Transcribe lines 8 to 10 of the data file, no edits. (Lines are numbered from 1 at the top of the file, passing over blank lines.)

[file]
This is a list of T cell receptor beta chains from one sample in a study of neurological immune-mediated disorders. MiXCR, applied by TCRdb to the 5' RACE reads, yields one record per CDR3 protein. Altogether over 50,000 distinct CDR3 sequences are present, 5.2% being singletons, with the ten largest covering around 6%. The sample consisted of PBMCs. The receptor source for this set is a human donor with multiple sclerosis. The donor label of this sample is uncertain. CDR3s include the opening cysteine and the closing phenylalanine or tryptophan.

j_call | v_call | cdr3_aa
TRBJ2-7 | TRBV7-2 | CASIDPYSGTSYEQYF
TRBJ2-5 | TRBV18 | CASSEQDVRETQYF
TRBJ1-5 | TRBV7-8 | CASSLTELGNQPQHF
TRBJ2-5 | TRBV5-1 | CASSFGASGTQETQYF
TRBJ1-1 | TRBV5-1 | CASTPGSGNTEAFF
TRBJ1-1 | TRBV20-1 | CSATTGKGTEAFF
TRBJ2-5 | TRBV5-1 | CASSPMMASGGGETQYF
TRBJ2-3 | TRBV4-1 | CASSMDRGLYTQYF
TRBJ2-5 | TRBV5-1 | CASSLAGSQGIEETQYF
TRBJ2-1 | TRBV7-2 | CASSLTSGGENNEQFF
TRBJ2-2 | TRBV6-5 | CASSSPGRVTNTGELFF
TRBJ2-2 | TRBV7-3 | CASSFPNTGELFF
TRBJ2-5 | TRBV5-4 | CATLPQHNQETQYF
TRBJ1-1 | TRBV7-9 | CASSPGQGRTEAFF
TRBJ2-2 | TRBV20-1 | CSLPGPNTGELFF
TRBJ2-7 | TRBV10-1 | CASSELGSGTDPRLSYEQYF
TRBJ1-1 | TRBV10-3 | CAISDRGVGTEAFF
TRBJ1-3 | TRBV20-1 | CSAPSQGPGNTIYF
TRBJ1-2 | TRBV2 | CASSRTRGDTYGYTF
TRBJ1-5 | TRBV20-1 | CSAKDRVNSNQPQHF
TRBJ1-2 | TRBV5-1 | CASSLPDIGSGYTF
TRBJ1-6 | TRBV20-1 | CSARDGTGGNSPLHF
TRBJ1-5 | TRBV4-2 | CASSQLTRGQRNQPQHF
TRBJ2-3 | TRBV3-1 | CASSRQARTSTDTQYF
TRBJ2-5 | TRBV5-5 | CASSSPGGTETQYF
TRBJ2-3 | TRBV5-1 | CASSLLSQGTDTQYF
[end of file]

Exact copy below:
TRBJ1-1 | TRBV20-1 | CSATTGKGTEAFF
TRBJ2-5 | TRBV5-1 | CASSPMMASGGGETQYF
TRBJ2-3 | TRBV4-1 | CASSMDRGLYTQYF